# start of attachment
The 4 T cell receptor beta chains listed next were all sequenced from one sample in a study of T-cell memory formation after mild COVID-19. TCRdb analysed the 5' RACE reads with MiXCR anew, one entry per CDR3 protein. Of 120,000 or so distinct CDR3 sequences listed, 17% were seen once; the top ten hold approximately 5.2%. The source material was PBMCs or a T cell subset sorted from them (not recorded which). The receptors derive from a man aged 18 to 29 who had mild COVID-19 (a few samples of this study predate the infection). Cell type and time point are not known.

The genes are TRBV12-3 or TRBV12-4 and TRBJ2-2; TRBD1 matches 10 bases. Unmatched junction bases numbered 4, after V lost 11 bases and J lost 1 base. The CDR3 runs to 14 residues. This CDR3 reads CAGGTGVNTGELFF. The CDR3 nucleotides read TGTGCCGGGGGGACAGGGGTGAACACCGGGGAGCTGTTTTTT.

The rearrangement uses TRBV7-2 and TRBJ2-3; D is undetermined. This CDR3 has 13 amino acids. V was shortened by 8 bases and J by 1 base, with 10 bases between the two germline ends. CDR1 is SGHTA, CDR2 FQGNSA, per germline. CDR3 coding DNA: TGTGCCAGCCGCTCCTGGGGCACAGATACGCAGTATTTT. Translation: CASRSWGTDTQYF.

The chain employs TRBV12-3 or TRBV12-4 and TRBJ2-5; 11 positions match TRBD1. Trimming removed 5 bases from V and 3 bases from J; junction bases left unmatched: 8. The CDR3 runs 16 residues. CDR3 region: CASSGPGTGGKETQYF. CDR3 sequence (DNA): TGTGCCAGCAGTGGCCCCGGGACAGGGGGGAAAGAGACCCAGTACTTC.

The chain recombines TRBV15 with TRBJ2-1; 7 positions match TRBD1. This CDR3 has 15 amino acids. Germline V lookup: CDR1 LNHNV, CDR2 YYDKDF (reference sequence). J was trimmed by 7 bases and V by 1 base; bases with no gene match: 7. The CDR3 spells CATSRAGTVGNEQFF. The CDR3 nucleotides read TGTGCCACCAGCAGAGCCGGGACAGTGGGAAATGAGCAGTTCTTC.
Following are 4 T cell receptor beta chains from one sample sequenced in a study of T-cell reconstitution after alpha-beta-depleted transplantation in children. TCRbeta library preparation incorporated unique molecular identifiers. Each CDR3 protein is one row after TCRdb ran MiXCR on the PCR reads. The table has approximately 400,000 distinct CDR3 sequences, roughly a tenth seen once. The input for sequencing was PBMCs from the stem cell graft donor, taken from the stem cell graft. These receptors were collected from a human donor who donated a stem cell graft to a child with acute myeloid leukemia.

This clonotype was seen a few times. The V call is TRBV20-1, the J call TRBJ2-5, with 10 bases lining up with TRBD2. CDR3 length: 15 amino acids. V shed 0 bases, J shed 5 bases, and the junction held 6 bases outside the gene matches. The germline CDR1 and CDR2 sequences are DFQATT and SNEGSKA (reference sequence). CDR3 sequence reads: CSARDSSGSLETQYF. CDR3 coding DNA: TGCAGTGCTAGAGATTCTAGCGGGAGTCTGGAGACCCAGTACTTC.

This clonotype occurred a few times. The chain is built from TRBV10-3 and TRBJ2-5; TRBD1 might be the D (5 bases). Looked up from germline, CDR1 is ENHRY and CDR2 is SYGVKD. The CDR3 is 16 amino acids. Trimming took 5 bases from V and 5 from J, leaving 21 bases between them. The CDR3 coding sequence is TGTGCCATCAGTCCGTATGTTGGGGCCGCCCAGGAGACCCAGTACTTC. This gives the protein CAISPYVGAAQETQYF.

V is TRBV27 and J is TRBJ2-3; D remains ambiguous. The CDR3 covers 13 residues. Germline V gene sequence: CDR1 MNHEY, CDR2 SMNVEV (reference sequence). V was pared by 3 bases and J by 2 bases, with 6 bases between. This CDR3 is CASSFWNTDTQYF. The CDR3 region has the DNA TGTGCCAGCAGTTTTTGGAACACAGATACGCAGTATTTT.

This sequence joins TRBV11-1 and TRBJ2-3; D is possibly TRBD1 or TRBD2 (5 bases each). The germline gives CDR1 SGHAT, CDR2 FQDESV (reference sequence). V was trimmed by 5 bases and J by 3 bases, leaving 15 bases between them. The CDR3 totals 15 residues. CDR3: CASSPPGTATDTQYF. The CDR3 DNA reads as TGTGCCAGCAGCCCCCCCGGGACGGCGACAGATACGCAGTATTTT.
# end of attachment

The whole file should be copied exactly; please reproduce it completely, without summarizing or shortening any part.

The 4 T cell receptor beta chains listed next were all sequenced from one sample in a study of T-cell memory formation after mild COVID-19. TCRdb analysed the 5' RACE reads with MiXCR anew, one entry per CDR3 protein. Of 120,000 or so distinct CDR3 sequences listed, 17% were seen once; the top ten hold approximately 5.2%. The source material was PBMCs or a T cell subset sorted from them (not recorded which). The receptors derive from a man aged 18 to 29 who had mild COVID-19 (a few samples of this study predate the infection). Cell type and time point are not known.

The genes are TRBV12-3 or TRBV12-4 and TRBJ2-2; TRBD1 matches 10 bases. Unmatched junction bases numbered 4, after V lost 11 bases and J lost 1 base. The CDR3 runs to 14 residues. This CDR3 reads CAGGTGVNTGELFF. The CDR3 nucleotides read TGTGCCGGGGGGACAGGGGTGAACACCGGGGAGCTGTTTTTT.

The rearrangement uses TRBV7-2 and TRBJ2-3; D is undetermined. This CDR3 has 13 amino acids. V was shortened by 8 bases and J by 1 base, with 10 bases between the two germline ends. CDR1 is SGHTA, CDR2 FQGNSA, per germline. CDR3 coding DNA: TGTGCCAGCCGCTCCTGGGGCACAGATACGCAGTATTTT. Translation: CASRSWGTDTQYF.

The chain employs TRBV12-3 or TRBV12-4 and TRBJ2-5; 11 positions match TRBD1. Trimming removed 5 bases from V and 3 bases from J; junction bases left unmatched: 8. The CDR3 runs 16 residues. CDR3 region: CASSGPGTGGKETQYF. CDR3 sequence (DNA): TGTGCCAGCAGTGGCCCCGGGACAGGGGGGAAAGAGACCCAGTACTTC.

The chain recombines TRBV15 with TRBJ2-1; 7 positions match TRBD1. This CDR3 has 15 amino acids. Germline V lookup: CDR1 LNHNV, CDR2 YYDKDF (reference sequence). J was trimmed by 7 bases and V by 1 base; bases with no gene match: 7. The CDR3 spells CATSRAGTVGNEQFF. The CDR3 nucleotides read TGTGCCACCAGCAGAGCCGGGACAGTGGGAAATGAGCAGTTCTTC.
Following are 4 T cell receptor beta chains from one sample sequenced in a study of T-cell reconstitution after alpha-beta-depleted transplantation in children. TCRbeta library preparation incorporated unique molecular identifiers. Each CDR3 protein is one row after TCRdb ran MiXCR on the PCR reads. The table has approximately 400,000 distinct CDR3 sequences, roughly a tenth seen once. The input for sequencing was PBMCs from the stem cell graft donor, taken from the stem cell graft. These receptors were collected from a human donor who donated a stem cell graft to a child with acute myeloid leukemia.

This clonotype was seen a few times. The V call is TRBV20-1, the J call TRBJ2-5, with 10 bases lining up with TRBD2. CDR3 length: 15 amino acids. V shed 0 bases, J shed 5 bases, and the junction held 6 bases outside the gene matches. The germline CDR1 and CDR2 sequences are DFQATT and SNEGSKA (reference sequence). CDR3 sequence reads: CSARDSSGSLETQYF. CDR3 coding DNA: TGCAGTGCTAGAGATTCTAGCGGGAGTCTGGAGACCCAGTACTTC.

This clonotype occurred a few times. The chain is built from TRBV10-3 and TRBJ2-5; TRBD1 might be the D (5 bases). Looked up from germline, CDR1 is ENHRY and CDR2 is SYGVKD. The CDR3 is 16 amino acids. Trimming took 5 bases from V and 5 from J, leaving 21 bases between them. The CDR3 coding sequence is TGTGCCATCAGTCCGTATGTTGGGGCCGCCCAGGAGACCCAGTACTTC. This gives the protein CAISPYVGAAQETQYF.

V is TRBV27 and J is TRBJ2-3; D remains ambiguous. The CDR3 covers 13 residues. Germline V gene sequence: CDR1 MNHEY, CDR2 SMNVEV (reference sequence). V was pared by 3 bases and J by 2 bases, with 6 bases between. This CDR3 is CASSFWNTDTQYF. The CDR3 region has the DNA TGTGCCAGCAGTTTTTGGAACACAGATACGCAGTATTTT.

This sequence joins TRBV11-1 and TRBJ2-3; D is possibly TRBD1 or TRBD2 (5 bases each). The germline gives CDR1 SGHAT, CDR2 FQDESV (reference sequence). V was trimmed by 5 bases and J by 3 bases, leaving 15 bases between them. The CDR3 totals 15 residues. CDR3: CASSPPGTATDTQYF. The CDR3 DNA reads as TGTGCCAGCAGCCCCCCCGGGACGGCGACAGATACGCAGTATTTT.